I'll continue one argument I was having with Jon in the open, just to see what happens. The premise: Open collaboration can relentlessly commoditize things that require a lot of work -- like deep integration -- just because it can mobilize the resources.
My response: In my experience, that hasn't been the case. In fact, the "open collaboration" model tends to leave things at the "good enough" point too often. Look at most open source software efforts: very few large-scale projects get beyond looking like bunches of different applications created by different people. Nearly none actually demonstrate things like common user experience paradigms, consistent APIs, or uniform management.
But that got me to thinking, because it's unfair to paint every open collaboration project with the same brush. I'd actually say that "open collaboration" falls into four broad categories:
Cloners, e.g. LinuxWhen developers see a feature or an application that looks interesting one of the avenues they explore is to copy as closely as possible the interesting thing (and typically to make the source code available).
Standards-Built, e.g. ApacheApache was created by members of the IETF mostly as an implementation of the HTTP specification to verify that HTTP was, in fact, implementable and to create an implementation with which to test compatibility. There are many examples of this kind of cooperative development to create a reference implementation.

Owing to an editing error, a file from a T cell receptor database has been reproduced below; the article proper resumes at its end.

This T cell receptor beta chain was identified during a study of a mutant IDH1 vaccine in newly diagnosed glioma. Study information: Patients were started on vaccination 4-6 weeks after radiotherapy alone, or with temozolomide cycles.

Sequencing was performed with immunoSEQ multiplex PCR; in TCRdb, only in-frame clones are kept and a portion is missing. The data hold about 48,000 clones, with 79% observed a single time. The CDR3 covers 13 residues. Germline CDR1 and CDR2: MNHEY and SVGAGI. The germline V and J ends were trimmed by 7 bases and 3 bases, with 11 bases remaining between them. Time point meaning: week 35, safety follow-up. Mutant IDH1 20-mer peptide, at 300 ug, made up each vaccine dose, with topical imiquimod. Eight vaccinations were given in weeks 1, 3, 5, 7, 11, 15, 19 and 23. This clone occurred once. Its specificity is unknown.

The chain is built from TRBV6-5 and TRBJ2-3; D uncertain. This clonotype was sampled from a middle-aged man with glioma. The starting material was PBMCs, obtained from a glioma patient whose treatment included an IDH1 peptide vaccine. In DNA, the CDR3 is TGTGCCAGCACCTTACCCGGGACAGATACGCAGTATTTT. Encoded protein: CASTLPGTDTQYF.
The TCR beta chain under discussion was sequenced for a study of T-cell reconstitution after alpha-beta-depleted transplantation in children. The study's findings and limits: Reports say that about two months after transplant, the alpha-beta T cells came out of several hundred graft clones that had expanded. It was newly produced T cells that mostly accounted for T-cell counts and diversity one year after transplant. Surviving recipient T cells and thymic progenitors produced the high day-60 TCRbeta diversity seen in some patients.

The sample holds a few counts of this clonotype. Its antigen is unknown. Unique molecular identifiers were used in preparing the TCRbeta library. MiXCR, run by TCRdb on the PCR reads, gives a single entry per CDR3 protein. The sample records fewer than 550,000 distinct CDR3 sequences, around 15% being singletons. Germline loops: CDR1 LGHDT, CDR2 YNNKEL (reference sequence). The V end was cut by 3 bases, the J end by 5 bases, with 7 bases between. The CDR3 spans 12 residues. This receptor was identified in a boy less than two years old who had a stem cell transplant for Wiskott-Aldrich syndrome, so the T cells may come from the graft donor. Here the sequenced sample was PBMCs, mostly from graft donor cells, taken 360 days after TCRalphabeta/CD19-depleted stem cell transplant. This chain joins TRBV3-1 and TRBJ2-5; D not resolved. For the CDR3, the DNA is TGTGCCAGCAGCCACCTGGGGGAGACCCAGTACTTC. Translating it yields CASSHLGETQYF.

Competitive Devaluation, e.g. EclipseCompanies like Microsoft and Macromedia have some substantial advantages over IBM in the development tools area and IBM, despite many attempts and acquisitions, was never able to create a compelling-enough product to compete with these companies while still charging for its software. So it created a development tool shell and released it under an Open Source license and encouraged a community to grow around it, attempting to unify the development tools segment.
Invention, e.g. PerlNot quite like anything that came before, though clearly anchored in a combination of a more powerful shell environment and the C programming language. There are lots of examples, though few as notable (and universal) as Perl.
What's interesting to me about these four categories is that the first and third draw a lot of press, but are (to me, anyway) far less interesting than the second and fourth.
What's also interesting is that the world of this software still has way too many sharp edges where one thing ends and another begins. I don't think that collaborative development will fix the sharp edges -- after all, these are the folks who let sed and awk have really different syntaxes from each other and from their shells because it was enough that it worked.
There aren't that many brain surgeons around to rationalize different pieces of software, and at some point companies are going to get sick of having to spend time training people to manage and program to different systems that are simply arbitrarily different.